The Lord’s Prayer
When Jesus’ disciples asked him how to pray, he gave them a short little example. It’s commonly called “The Lord’s Prayer” (though some suggest “The Disciples’ Prayer” would be a more appropriate label.) Others refer to it as “Our Father” after its opening phrase.
The Lord’s Prayer is found in Matthew 6:9-13. In the NIV, it’s only 53 words long and 66 words if you include the additional text at the end that is not found in all manuscripts:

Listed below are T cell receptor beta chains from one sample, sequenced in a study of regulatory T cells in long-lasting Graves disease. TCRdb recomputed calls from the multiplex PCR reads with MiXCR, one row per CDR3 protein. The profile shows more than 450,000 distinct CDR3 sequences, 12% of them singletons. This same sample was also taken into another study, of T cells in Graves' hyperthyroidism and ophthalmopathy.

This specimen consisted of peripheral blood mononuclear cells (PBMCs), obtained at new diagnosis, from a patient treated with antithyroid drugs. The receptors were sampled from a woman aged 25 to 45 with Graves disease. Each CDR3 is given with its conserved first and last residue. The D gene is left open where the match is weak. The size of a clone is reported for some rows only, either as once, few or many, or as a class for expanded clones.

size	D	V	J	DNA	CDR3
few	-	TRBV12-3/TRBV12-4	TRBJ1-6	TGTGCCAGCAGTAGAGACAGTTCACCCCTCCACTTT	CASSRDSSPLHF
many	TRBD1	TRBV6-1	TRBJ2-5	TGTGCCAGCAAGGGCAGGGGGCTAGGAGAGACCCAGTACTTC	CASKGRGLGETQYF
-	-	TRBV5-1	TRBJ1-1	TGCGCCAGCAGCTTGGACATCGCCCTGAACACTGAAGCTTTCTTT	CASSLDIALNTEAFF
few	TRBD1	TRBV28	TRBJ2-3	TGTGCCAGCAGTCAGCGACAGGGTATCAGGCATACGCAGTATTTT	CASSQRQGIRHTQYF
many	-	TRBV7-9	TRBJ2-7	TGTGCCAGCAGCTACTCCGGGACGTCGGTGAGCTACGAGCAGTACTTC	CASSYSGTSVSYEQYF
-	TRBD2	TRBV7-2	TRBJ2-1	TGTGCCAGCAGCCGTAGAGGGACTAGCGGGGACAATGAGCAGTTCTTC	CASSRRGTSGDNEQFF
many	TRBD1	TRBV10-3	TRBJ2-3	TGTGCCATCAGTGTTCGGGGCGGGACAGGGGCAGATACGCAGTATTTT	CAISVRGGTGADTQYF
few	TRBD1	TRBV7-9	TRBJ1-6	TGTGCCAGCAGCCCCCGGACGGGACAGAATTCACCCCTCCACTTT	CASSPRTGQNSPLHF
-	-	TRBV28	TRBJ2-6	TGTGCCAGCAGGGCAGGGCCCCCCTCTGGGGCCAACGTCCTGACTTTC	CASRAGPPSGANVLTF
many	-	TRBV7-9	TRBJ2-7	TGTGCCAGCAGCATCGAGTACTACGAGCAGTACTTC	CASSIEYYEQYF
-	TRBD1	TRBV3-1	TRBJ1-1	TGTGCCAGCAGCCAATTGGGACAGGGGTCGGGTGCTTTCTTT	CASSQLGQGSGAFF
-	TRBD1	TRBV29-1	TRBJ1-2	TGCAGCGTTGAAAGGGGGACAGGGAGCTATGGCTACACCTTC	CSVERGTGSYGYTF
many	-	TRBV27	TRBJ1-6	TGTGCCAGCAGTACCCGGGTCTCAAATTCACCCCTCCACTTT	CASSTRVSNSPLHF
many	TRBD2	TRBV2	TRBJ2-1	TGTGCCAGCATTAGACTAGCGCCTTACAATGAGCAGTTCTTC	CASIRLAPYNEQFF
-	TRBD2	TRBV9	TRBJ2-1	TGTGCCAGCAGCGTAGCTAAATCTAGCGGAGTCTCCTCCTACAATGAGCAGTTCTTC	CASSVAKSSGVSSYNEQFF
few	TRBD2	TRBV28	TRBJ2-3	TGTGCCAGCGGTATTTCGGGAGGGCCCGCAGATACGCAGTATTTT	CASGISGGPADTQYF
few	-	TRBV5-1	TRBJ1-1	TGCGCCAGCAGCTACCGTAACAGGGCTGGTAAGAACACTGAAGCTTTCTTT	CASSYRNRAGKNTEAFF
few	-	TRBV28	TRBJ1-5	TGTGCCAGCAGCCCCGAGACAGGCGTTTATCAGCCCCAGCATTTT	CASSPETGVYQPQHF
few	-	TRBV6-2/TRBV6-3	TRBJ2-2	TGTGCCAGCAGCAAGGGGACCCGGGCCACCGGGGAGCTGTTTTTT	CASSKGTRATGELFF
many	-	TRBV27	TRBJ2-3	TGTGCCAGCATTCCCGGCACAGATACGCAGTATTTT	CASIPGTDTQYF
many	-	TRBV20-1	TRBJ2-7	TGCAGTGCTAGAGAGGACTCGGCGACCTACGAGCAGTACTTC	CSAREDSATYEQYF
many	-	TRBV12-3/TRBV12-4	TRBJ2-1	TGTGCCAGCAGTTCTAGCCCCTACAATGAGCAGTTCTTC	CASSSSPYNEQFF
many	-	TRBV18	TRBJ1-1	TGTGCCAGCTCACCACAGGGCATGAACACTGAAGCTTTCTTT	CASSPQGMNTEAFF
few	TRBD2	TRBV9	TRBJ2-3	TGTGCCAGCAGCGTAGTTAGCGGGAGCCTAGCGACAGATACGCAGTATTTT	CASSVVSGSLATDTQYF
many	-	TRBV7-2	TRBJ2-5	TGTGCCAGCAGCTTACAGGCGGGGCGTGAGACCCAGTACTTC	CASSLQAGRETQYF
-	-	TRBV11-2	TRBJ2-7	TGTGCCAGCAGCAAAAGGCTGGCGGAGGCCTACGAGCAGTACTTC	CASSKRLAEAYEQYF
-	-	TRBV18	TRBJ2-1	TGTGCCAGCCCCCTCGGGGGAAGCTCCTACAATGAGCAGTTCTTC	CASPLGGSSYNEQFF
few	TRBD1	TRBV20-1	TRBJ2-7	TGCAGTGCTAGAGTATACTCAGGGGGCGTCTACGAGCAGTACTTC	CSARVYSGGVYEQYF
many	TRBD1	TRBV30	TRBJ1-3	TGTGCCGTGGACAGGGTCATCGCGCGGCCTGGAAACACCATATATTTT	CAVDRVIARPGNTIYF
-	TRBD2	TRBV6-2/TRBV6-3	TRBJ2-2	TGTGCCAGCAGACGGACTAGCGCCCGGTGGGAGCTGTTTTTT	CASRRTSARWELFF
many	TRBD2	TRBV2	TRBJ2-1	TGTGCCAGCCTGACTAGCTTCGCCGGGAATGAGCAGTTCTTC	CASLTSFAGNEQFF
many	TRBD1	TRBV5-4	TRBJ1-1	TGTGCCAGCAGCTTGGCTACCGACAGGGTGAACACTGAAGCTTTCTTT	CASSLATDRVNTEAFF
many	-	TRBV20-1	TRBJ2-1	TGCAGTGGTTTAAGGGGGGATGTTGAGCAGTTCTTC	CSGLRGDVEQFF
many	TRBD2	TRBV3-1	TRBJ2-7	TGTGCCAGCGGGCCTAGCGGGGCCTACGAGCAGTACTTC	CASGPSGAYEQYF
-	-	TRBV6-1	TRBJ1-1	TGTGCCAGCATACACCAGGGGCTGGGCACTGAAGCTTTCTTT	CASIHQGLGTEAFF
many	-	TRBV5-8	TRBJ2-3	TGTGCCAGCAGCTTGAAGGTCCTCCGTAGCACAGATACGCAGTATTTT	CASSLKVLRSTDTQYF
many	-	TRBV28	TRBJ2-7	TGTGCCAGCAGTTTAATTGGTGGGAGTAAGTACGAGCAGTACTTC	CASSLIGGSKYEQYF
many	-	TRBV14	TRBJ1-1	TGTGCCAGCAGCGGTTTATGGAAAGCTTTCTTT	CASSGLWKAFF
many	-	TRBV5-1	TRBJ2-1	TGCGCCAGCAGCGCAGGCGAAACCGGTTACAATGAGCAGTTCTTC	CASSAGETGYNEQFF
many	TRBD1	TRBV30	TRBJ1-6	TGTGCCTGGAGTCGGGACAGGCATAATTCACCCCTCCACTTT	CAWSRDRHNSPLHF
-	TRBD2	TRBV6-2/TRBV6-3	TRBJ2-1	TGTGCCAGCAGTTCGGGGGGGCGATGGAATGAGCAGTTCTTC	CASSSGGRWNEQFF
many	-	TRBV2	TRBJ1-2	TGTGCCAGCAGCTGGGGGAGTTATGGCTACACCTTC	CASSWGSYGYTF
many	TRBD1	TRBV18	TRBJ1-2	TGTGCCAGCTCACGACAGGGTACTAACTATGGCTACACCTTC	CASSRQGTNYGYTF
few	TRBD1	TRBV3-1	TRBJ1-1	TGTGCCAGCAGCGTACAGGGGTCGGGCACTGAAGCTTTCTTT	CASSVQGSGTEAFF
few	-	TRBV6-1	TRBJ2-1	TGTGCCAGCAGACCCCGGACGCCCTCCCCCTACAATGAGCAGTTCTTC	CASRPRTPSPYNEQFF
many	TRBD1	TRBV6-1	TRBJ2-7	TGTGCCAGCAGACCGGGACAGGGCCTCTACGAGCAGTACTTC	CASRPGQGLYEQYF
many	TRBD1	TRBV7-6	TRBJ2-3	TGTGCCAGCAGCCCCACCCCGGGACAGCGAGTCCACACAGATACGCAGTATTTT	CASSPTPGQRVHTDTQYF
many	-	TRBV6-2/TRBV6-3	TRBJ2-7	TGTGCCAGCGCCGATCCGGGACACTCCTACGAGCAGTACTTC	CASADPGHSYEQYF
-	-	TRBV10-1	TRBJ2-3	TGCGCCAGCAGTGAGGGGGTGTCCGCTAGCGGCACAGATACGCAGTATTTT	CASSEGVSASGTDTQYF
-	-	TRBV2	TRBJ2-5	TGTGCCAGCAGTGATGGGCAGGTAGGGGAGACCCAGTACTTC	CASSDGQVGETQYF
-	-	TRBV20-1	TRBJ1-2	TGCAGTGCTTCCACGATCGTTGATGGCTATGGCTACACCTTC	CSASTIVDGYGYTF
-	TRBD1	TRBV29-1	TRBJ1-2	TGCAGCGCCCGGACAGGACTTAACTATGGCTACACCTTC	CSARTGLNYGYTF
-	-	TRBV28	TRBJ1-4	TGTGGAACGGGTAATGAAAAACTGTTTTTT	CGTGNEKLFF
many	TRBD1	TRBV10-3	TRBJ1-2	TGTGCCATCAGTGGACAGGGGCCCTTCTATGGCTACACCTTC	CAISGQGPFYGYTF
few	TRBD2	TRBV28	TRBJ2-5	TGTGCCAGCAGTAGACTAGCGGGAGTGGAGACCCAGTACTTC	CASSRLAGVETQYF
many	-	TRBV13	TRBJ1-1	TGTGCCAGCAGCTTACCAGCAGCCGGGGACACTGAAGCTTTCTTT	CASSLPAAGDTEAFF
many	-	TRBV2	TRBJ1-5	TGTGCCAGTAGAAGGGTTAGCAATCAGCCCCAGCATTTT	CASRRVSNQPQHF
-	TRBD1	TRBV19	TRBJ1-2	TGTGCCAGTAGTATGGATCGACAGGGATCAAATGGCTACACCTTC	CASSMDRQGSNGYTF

“Our Father in heaven, hallowed be your name, your kingdom come, your will be done, on earth as it is in heaven. Give us today our daily bread. And forgive us our debts, as we also have forgiven our debtors. And lead us not into temptation, but deliver us from the evil one” (53 words)… “for yours is the kingdom and the power and the glory forever. Amen,” (13 more words; 66 total).
The Lord’s Prayer is also found in Luke 11:2-4. Compared to Matthew’s version, it omits two phrases and simplifies others, so it is even shorter, at only 34 words:
Peter DeHaan writes about biblical spirituality, often with a postmodern slant. He seeks a fresh approach to faith and following God through the lens of scripture, without the baggage of made-up traditions and meaningless practices. Read more in his books, blog, and weekly email updates.